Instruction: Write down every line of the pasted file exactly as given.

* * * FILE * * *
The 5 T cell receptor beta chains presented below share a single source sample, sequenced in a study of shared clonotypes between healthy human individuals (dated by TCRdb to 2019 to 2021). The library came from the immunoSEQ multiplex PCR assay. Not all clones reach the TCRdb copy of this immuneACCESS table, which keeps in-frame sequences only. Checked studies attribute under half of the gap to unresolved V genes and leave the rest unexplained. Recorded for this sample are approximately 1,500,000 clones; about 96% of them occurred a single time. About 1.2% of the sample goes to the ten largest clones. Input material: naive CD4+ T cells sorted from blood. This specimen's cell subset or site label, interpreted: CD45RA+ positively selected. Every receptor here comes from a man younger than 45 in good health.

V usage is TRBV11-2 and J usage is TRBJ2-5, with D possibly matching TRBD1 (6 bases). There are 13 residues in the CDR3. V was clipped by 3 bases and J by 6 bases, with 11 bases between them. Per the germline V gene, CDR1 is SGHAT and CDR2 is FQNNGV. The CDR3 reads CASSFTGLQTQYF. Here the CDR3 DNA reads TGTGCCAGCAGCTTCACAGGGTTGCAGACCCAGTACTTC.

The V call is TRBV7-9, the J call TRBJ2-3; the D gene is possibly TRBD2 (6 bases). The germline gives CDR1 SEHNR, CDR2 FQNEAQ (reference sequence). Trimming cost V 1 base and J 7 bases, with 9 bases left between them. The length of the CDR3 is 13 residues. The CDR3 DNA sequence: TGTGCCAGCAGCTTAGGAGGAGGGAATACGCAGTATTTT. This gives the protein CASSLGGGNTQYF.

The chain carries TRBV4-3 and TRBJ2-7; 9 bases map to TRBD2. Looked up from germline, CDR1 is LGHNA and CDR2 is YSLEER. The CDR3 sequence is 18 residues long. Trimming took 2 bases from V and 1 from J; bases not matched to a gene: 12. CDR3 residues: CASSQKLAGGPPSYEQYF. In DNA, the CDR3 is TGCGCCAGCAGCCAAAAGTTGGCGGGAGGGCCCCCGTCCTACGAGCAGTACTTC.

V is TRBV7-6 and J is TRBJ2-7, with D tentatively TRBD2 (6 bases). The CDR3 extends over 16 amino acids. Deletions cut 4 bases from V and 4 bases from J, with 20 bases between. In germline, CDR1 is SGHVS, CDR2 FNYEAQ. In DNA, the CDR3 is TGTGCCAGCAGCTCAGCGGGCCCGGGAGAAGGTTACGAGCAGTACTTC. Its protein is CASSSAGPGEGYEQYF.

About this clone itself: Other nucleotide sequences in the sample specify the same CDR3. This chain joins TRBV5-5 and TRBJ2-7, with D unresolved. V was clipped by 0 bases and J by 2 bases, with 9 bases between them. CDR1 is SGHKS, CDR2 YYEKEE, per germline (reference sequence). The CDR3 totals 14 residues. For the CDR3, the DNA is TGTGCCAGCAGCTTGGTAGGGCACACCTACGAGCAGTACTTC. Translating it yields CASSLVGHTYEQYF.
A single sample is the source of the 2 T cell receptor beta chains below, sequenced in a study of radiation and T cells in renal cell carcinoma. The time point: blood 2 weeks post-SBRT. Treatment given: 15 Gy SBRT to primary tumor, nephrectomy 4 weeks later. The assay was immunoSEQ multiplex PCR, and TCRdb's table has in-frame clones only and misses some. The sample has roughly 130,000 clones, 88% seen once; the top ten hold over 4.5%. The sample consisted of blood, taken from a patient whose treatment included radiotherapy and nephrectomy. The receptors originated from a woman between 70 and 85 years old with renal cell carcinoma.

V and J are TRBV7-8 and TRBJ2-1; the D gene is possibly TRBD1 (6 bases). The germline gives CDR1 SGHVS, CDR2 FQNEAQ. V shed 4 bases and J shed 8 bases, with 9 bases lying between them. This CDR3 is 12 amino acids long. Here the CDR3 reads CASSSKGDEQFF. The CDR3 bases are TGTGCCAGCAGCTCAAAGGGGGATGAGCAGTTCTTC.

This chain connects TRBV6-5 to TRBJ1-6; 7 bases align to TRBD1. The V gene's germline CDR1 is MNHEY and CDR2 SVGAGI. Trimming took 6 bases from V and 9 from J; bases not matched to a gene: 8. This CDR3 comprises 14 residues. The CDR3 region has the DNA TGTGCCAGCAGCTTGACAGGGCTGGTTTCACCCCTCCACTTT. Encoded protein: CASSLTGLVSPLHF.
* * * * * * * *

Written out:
The 5 T cell receptor beta chains presented below share a single source sample, sequenced in a study of shared clonotypes between healthy human individuals (dated by TCRdb to 2019 to 2021). The library came from the immunoSEQ multiplex PCR assay. Not all clones reach the TCRdb copy of this immuneACCESS table, which keeps in-frame sequences only. Checked studies attribute under half of the gap to unresolved V genes and leave the rest unexplained. Recorded for this sample are approximately 1,500,000 clones; about 96% of them occurred a single time. About 1.2% of the sample goes to the ten largest clones. Input material: naive CD4+ T cells sorted from blood. This specimen's cell subset or site label, interpreted: CD45RA+ positively selected. Every receptor here comes from a man younger than 45 in good health.

V usage is TRBV11-2 and J usage is TRBJ2-5, with D possibly matching TRBD1 (6 bases). There are 13 residues in the CDR3. V was clipped by 3 bases and J by 6 bases, with 11 bases between them. Per the germline V gene, CDR1 is SGHAT and CDR2 is FQNNGV. The CDR3 reads CASSFTGLQTQYF. Here the CDR3 DNA reads TGTGCCAGCAGCTTCACAGGGTTGCAGACCCAGTACTTC.

The V call is TRBV7-9, the J call TRBJ2-3; the D gene is possibly TRBD2 (6 bases). The germline gives CDR1 SEHNR, CDR2 FQNEAQ (reference sequence). Trimming cost V 1 base and J 7 bases, with 9 bases left between them. The length of the CDR3 is 13 residues. The CDR3 DNA sequence: TGTGCCAGCAGCTTAGGAGGAGGGAATACGCAGTATTTT. This gives the protein CASSLGGGNTQYF.

The chain carries TRBV4-3 and TRBJ2-7; 9 bases map to TRBD2. Looked up from germline, CDR1 is LGHNA and CDR2 is YSLEER. The CDR3 sequence is 18 residues long. Trimming took 2 bases from V and 1 from J; bases not matched to a gene: 12. CDR3 residues: CASSQKLAGGPPSYEQYF. In DNA, the CDR3 is TGCGCCAGCAGCCAAAAGTTGGCGGGAGGGCCCCCGTCCTACGAGCAGTACTTC.

V is TRBV7-6 and J is TRBJ2-7, with D tentatively TRBD2 (6 bases). The CDR3 extends over 16 amino acids. Deletions cut 4 bases from V and 4 bases from J, with 20 bases between. In germline, CDR1 is SGHVS, CDR2 FNYEAQ. In DNA, the CDR3 is TGTGCCAGCAGCTCAGCGGGCCCGGGAGAAGGTTACGAGCAGTACTTC. Its protein is CASSSAGPGEGYEQYF.

About this clone itself: Other nucleotide sequences in the sample specify the same CDR3. This chain joins TRBV5-5 and TRBJ2-7, with D unresolved. V was clipped by 0 bases and J by 2 bases, with 9 bases between them. CDR1 is SGHKS, CDR2 YYEKEE, per germline (reference sequence). The CDR3 totals 14 residues. For the CDR3, the DNA is TGTGCCAGCAGCTTGGTAGGGCACACCTACGAGCAGTACTTC. Translating it yields CASSLVGHTYEQYF.
A single sample is the source of the 2 T cell receptor beta chains below, sequenced in a study of radiation and T cells in renal cell carcinoma. The time point: blood 2 weeks post-SBRT. Treatment given: 15 Gy SBRT to primary tumor, nephrectomy 4 weeks later. The assay was immunoSEQ multiplex PCR, and TCRdb's table has in-frame clones only and misses some. The sample has roughly 130,000 clones, 88% seen once; the top ten hold over 4.5%. The sample consisted of blood, taken from a patient whose treatment included radiotherapy and nephrectomy. The receptors originated from a woman between 70 and 85 years old with renal cell carcinoma.

V and J are TRBV7-8 and TRBJ2-1; the D gene is possibly TRBD1 (6 bases). The germline gives CDR1 SGHVS, CDR2 FQNEAQ. V shed 4 bases and J shed 8 bases, with 9 bases lying between them. This CDR3 is 12 amino acids long. Here the CDR3 reads CASSSKGDEQFF. The CDR3 bases are TGTGCCAGCAGCTCAAAGGGGGATGAGCAGTTCTTC.

This chain connects TRBV6-5 to TRBJ1-6; 7 bases align to TRBD1. The V gene's germline CDR1 is MNHEY and CDR2 SVGAGI. Trimming took 6 bases from V and 9 from J; bases not matched to a gene: 8. This CDR3 comprises 14 residues. The CDR3 region has the DNA TGTGCCAGCAGCTTGACAGGGCTGGTTTCACCCCTCCACTTT. Encoded protein: CASSLTGLVSPLHF.